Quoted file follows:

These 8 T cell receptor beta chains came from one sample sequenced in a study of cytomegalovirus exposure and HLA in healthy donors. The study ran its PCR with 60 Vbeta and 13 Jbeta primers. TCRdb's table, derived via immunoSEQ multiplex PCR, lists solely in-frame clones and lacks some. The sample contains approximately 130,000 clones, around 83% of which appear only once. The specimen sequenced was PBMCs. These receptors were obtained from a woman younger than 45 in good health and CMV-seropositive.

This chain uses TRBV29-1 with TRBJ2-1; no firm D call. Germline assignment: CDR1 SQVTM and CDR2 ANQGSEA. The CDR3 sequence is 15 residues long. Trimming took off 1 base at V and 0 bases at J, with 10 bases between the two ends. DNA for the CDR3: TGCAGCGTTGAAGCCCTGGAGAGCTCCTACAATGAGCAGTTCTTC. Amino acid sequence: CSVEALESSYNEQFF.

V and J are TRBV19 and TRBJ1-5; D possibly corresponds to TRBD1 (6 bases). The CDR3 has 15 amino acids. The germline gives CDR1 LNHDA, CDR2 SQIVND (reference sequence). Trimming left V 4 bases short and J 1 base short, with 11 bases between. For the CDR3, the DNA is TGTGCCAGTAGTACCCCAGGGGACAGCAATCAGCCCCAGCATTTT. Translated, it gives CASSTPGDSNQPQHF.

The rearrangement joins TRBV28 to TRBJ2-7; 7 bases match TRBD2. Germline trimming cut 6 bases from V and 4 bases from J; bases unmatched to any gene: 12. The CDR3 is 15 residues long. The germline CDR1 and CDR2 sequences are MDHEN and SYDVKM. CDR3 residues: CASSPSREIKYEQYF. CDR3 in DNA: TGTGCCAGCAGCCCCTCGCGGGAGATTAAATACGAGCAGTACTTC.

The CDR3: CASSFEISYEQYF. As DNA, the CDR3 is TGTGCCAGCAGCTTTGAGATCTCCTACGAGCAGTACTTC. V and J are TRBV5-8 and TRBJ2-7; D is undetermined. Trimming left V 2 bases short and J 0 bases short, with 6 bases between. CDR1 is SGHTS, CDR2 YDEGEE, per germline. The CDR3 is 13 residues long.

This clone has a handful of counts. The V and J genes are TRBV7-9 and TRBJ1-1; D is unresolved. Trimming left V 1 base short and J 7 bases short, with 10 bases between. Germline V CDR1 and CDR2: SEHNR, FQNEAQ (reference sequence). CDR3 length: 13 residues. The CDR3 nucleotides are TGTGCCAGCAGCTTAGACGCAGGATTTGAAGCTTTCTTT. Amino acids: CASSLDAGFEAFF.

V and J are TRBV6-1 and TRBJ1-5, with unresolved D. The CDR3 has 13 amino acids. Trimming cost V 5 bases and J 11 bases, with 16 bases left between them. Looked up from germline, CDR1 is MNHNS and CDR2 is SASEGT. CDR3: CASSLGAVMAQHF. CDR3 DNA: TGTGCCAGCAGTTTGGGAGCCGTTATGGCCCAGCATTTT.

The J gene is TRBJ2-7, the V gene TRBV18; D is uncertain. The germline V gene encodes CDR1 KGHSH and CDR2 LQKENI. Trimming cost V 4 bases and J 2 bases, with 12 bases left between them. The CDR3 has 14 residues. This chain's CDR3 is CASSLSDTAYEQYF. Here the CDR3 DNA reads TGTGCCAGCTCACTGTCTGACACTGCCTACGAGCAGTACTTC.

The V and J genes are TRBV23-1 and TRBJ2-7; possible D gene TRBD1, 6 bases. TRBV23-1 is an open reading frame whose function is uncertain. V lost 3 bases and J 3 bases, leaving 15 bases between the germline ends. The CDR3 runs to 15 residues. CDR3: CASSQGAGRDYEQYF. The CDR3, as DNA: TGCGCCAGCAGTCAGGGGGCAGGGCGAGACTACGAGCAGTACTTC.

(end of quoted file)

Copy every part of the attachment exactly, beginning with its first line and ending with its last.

These 8 T cell receptor beta chains came from one sample sequenced in a study of cytomegalovirus exposure and HLA in healthy donors. The study ran its PCR with 60 Vbeta and 13 Jbeta primers. TCRdb's table, derived via immunoSEQ multiplex PCR, lists solely in-frame clones and lacks some. The sample contains approximately 130,000 clones, around 83% of which appear only once. The specimen sequenced was PBMCs. These receptors were obtained from a woman younger than 45 in good health and CMV-seropositive.

This chain uses TRBV29-1 with TRBJ2-1; no firm D call. Germline assignment: CDR1 SQVTM and CDR2 ANQGSEA. The CDR3 sequence is 15 residues long. Trimming took off 1 base at V and 0 bases at J, with 10 bases between the two ends. DNA for the CDR3: TGCAGCGTTGAAGCCCTGGAGAGCTCCTACAATGAGCAGTTCTTC. Amino acid sequence: CSVEALESSYNEQFF.

V and J are TRBV19 and TRBJ1-5; D possibly corresponds to TRBD1 (6 bases). The CDR3 has 15 amino acids. The germline gives CDR1 LNHDA, CDR2 SQIVND (reference sequence). Trimming left V 4 bases short and J 1 base short, with 11 bases between. For the CDR3, the DNA is TGTGCCAGTAGTACCCCAGGGGACAGCAATCAGCCCCAGCATTTT. Translated, it gives CASSTPGDSNQPQHF.

The rearrangement joins TRBV28 to TRBJ2-7; 7 bases match TRBD2. Germline trimming cut 6 bases from V and 4 bases from J; bases unmatched to any gene: 12. The CDR3 is 15 residues long. The germline CDR1 and CDR2 sequences are MDHEN and SYDVKM. CDR3 residues: CASSPSREIKYEQYF. CDR3 in DNA: TGTGCCAGCAGCCCCTCGCGGGAGATTAAATACGAGCAGTACTTC.

The CDR3: CASSFEISYEQYF. As DNA, the CDR3 is TGTGCCAGCAGCTTTGAGATCTCCTACGAGCAGTACTTC. V and J are TRBV5-8 and TRBJ2-7; D is undetermined. Trimming left V 2 bases short and J 0 bases short, with 6 bases between. CDR1 is SGHTS, CDR2 YDEGEE, per germline. The CDR3 is 13 residues long.

This clone has a handful of counts. The V and J genes are TRBV7-9 and TRBJ1-1; D is unresolved. Trimming left V 1 base short and J 7 bases short, with 10 bases between. Germline V CDR1 and CDR2: SEHNR, FQNEAQ (reference sequence). CDR3 length: 13 residues. The CDR3 nucleotides are TGTGCCAGCAGCTTAGACGCAGGATTTGAAGCTTTCTTT. Amino acids: CASSLDAGFEAFF.

V and J are TRBV6-1 and TRBJ1-5, with unresolved D. The CDR3 has 13 amino acids. Trimming cost V 5 bases and J 11 bases, with 16 bases left between them. Looked up from germline, CDR1 is MNHNS and CDR2 is SASEGT. CDR3: CASSLGAVMAQHF. CDR3 DNA: TGTGCCAGCAGTTTGGGAGCCGTTATGGCCCAGCATTTT.

The J gene is TRBJ2-7, the V gene TRBV18; D is uncertain. The germline V gene encodes CDR1 KGHSH and CDR2 LQKENI. Trimming cost V 4 bases and J 2 bases, with 12 bases left between them. The CDR3 has 14 residues. This chain's CDR3 is CASSLSDTAYEQYF. Here the CDR3 DNA reads TGTGCCAGCTCACTGTCTGACACTGCCTACGAGCAGTACTTC.

The V and J genes are TRBV23-1 and TRBJ2-7; possible D gene TRBD1, 6 bases. TRBV23-1 is an open reading frame whose function is uncertain. V lost 3 bases and J 3 bases, leaving 15 bases between the germline ends. The CDR3 runs to 15 residues. CDR3: CASSQGAGRDYEQYF. The CDR3, as DNA: TGCGCCAGCAGTCAGGGGGCAGGGCGAGACTACGAGCAGTACTTC.